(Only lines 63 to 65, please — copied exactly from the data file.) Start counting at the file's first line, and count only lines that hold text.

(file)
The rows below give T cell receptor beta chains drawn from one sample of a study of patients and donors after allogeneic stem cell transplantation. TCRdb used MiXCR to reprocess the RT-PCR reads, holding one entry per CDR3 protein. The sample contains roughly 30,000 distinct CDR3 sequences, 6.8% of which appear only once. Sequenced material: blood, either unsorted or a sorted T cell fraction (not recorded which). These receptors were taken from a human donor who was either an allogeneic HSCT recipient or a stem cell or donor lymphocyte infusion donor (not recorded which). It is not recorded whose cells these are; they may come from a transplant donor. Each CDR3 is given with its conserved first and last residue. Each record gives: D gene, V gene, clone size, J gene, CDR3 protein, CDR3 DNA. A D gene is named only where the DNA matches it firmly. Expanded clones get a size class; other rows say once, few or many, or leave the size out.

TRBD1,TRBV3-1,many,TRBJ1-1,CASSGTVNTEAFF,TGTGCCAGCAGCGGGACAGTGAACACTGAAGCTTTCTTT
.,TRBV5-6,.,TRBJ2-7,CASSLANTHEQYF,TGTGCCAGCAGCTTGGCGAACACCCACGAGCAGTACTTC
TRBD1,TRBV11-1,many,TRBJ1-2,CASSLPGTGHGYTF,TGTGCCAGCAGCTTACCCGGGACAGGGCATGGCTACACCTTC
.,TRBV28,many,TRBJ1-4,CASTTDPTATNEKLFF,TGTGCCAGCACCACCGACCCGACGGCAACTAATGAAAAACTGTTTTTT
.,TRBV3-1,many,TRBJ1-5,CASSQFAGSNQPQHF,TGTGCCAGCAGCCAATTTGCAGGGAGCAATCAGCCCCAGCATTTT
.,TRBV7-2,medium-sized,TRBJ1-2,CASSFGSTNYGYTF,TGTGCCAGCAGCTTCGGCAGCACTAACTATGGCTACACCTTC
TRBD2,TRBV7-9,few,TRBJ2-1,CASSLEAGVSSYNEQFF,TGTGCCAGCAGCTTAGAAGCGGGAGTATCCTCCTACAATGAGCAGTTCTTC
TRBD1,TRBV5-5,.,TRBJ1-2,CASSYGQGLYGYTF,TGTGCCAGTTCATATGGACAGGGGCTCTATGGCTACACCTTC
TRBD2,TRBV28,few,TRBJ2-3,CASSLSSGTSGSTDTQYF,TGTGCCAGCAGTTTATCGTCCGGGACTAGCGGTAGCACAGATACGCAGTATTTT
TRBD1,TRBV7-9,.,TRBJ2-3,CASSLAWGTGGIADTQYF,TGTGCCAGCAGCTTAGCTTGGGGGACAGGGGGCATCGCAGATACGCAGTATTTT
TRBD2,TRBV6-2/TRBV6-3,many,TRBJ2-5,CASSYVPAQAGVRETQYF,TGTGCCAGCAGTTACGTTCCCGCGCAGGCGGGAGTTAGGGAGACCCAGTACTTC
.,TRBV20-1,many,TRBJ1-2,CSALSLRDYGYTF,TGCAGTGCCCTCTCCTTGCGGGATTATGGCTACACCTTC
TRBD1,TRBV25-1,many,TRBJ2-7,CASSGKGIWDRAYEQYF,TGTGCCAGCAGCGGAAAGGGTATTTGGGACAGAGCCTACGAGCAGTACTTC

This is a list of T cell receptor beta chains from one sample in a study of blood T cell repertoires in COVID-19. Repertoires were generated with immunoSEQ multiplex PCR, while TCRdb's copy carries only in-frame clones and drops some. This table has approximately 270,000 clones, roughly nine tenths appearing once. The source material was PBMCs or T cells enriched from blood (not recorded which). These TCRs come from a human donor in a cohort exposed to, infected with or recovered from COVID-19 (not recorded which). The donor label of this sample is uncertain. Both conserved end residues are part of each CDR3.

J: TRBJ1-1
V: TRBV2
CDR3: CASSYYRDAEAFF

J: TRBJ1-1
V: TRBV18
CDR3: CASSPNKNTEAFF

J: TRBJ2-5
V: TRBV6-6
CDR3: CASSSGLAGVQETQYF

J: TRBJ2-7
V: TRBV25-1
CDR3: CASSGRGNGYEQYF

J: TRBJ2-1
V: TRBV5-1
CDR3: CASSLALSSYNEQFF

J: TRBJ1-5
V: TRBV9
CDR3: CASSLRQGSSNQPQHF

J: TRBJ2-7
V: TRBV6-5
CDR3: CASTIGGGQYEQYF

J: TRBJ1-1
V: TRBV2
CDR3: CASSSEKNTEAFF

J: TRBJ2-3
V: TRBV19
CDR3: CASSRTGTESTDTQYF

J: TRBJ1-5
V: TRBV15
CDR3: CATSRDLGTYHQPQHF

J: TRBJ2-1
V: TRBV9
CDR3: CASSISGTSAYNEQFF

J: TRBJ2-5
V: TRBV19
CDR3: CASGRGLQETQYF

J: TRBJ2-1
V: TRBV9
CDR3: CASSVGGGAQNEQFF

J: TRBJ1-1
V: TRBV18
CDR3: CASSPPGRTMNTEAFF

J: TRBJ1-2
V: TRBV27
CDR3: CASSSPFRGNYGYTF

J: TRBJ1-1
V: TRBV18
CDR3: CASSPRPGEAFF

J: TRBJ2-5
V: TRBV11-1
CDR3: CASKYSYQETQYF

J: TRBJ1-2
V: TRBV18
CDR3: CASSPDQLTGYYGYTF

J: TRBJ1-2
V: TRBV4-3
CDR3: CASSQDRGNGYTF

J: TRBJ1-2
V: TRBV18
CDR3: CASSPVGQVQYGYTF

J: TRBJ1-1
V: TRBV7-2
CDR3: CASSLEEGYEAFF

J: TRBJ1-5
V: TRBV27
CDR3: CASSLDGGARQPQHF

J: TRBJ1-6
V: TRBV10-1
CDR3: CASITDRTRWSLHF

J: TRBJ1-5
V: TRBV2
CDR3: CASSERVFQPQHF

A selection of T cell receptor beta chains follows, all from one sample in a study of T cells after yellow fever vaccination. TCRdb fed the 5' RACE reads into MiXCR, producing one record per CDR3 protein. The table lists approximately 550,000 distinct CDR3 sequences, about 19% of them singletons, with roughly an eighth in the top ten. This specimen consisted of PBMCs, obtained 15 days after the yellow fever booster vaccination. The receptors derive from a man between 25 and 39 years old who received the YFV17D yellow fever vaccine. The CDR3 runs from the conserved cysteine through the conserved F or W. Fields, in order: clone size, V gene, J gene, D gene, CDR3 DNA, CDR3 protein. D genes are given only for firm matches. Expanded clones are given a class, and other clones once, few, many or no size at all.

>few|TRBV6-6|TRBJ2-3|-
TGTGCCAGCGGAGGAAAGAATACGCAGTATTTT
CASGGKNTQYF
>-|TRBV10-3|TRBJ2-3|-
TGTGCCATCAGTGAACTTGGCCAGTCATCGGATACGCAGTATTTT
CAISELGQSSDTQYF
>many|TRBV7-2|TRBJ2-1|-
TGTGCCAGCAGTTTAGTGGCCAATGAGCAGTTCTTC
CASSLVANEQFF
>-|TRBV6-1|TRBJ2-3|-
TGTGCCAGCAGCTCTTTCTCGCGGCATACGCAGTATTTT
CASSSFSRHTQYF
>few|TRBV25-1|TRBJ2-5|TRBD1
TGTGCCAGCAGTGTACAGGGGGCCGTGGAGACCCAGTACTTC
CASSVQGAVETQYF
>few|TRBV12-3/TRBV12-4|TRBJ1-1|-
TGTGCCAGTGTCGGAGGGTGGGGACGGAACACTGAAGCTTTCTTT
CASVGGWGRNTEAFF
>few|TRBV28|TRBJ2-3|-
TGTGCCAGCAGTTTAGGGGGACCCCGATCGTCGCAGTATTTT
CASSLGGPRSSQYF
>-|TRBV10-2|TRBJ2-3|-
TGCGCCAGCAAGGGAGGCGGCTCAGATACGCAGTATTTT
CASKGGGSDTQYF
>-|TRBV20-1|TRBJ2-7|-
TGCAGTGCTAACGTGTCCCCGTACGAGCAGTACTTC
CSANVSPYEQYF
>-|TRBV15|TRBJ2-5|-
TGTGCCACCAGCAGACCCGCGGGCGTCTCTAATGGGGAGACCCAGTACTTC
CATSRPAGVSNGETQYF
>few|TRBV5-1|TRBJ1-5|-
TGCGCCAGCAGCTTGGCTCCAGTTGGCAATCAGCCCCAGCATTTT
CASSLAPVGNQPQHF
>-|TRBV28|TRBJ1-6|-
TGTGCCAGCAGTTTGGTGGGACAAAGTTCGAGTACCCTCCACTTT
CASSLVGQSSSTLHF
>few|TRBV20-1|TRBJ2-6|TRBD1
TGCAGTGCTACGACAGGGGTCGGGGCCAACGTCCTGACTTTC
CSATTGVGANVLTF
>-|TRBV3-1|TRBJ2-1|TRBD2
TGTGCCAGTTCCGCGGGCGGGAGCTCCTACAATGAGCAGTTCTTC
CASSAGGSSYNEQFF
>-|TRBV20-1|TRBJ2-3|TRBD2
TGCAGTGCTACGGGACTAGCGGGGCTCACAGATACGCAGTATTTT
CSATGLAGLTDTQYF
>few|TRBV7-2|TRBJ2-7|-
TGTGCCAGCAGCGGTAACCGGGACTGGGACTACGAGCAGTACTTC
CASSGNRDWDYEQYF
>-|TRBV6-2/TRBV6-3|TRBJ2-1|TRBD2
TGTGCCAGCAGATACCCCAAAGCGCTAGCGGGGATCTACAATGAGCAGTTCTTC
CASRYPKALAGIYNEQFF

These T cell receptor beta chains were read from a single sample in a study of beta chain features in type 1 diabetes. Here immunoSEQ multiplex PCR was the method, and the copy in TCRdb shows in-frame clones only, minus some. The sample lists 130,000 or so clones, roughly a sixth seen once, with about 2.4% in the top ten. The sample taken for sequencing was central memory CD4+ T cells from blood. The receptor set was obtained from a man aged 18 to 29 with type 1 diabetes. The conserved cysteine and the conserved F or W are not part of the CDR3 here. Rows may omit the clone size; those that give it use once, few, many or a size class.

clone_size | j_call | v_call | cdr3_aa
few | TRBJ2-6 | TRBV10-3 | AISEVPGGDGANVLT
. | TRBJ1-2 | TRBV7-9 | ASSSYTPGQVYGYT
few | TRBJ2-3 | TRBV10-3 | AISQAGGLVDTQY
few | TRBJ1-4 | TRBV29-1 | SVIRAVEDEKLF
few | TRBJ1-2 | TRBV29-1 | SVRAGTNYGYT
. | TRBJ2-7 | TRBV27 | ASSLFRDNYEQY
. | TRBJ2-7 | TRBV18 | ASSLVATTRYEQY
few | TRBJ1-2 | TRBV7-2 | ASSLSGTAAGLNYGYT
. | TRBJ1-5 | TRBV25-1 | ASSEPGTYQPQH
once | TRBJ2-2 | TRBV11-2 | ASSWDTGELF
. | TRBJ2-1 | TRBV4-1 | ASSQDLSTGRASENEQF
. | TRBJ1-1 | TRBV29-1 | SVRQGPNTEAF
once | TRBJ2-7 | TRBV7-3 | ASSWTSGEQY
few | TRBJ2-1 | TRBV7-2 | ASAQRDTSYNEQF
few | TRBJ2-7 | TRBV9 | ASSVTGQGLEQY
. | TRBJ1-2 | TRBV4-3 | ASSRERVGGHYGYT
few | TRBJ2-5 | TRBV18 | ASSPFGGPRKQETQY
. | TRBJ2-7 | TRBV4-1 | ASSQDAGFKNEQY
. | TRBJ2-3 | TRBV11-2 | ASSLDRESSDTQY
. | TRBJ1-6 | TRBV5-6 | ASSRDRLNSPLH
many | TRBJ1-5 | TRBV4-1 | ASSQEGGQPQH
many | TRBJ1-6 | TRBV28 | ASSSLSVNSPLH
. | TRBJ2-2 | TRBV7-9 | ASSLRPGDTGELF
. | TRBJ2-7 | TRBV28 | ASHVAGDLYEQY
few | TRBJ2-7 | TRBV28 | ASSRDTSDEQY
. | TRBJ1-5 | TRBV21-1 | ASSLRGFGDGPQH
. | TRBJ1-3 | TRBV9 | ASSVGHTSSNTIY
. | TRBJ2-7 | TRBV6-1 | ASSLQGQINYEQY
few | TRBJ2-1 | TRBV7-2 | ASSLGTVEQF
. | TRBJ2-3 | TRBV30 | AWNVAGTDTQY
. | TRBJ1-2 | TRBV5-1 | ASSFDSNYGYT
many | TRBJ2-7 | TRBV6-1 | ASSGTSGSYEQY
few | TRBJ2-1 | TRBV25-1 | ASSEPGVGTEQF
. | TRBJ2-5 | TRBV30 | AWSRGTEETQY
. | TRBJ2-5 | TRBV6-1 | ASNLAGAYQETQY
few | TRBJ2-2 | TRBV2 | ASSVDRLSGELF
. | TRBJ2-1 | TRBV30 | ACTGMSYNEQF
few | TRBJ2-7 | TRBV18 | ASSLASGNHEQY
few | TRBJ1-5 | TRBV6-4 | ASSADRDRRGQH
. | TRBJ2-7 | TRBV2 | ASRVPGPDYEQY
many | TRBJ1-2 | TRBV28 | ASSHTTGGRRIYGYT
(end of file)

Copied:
CDR3: CASSPRPGEAFF

J: TRBJ2-5
V: TRBV11-1